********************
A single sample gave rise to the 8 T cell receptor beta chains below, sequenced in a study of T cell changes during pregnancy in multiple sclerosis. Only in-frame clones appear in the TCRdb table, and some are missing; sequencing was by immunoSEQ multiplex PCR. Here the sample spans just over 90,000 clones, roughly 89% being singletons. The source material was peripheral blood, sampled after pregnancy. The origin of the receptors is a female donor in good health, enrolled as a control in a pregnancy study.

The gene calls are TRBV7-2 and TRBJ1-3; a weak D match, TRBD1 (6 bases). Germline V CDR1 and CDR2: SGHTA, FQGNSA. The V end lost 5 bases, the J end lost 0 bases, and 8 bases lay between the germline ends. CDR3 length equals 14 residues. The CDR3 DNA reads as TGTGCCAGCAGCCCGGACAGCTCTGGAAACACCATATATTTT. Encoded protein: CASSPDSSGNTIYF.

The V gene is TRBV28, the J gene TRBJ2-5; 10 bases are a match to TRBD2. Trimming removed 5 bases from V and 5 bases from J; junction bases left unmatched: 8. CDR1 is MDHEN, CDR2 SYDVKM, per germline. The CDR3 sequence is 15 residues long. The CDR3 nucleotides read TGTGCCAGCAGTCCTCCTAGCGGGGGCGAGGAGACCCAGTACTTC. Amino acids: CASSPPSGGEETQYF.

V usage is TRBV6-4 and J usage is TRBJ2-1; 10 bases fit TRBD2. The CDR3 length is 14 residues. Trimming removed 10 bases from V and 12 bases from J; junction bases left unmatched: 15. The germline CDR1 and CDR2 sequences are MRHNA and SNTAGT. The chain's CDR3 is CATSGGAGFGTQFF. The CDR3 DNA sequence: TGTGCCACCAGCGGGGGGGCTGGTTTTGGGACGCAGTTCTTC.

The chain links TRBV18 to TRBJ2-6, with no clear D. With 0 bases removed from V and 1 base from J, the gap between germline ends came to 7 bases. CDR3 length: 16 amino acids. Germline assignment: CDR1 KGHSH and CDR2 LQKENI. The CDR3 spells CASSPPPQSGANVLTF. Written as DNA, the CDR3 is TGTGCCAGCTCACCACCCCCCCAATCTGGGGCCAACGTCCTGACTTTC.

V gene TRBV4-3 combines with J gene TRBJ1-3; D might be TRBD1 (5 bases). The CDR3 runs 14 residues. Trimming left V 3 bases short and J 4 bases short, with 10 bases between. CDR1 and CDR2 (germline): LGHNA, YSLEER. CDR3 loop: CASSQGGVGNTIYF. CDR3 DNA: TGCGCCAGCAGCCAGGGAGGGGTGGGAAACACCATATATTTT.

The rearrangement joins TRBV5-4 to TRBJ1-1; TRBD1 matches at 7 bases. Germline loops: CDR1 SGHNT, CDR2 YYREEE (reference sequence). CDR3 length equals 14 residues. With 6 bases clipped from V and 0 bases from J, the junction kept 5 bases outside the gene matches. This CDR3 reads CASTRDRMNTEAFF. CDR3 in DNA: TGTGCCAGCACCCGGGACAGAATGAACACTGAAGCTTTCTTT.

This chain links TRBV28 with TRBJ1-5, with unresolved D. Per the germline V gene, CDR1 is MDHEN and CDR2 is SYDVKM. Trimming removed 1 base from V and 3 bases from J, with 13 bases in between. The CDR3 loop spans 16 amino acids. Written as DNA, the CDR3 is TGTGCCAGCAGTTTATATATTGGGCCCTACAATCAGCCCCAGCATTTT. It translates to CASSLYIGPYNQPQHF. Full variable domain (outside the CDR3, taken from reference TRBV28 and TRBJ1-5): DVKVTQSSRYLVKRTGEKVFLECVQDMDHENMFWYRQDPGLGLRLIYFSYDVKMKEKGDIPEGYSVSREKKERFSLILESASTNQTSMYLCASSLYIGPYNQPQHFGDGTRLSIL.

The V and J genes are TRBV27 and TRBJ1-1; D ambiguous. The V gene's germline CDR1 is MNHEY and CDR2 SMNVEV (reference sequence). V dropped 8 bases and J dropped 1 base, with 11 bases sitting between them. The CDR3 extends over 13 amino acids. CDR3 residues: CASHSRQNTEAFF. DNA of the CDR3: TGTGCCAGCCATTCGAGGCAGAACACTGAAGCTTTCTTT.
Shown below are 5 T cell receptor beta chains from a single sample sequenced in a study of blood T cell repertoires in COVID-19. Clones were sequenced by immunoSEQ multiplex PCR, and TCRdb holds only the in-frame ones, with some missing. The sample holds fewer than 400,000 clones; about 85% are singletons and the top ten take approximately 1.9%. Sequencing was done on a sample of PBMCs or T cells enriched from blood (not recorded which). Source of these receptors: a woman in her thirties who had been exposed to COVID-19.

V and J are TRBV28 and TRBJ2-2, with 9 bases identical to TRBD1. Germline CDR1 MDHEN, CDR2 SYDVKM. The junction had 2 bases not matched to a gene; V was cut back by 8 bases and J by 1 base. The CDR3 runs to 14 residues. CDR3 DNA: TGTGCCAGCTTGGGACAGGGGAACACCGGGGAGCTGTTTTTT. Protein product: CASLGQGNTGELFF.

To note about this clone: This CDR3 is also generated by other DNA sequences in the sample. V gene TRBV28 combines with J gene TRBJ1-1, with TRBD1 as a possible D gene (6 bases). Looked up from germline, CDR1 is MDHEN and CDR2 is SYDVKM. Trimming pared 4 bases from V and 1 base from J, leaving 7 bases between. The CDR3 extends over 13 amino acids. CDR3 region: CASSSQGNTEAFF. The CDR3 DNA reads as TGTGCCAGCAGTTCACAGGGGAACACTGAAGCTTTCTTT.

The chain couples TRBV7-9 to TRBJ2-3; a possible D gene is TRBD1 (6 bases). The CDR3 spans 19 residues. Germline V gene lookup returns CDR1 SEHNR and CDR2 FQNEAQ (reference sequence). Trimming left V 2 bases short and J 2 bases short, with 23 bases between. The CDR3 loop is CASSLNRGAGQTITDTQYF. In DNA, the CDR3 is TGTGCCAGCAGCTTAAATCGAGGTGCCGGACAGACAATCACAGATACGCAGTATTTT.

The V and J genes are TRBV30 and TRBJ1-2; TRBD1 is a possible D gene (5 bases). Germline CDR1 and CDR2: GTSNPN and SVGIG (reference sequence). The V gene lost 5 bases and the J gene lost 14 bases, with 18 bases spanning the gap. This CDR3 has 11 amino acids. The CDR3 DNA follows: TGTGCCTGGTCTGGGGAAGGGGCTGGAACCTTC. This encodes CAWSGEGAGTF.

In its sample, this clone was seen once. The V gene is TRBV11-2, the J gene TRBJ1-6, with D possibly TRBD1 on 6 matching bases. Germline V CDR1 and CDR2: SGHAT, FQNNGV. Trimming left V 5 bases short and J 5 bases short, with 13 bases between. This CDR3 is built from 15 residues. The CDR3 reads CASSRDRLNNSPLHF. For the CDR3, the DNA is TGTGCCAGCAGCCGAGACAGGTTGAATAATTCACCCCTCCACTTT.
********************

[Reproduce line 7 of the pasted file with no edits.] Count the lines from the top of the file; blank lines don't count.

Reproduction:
The rearrangement joins TRBV5-4 to TRBJ1-1; TRBD1 matches at 7 bases. Germline loops: CDR1 SGHNT, CDR2 YYREEE (reference sequence). CDR3 length equals 14 residues. With 6 bases clipped from V and 0 bases from J, the junction kept 5 bases outside the gene matches. This CDR3 reads CASTRDRMNTEAFF. CDR3 in DNA: TGTGCCAGCACCCGGGACAGAATGAACACTGAAGCTTTCTTT.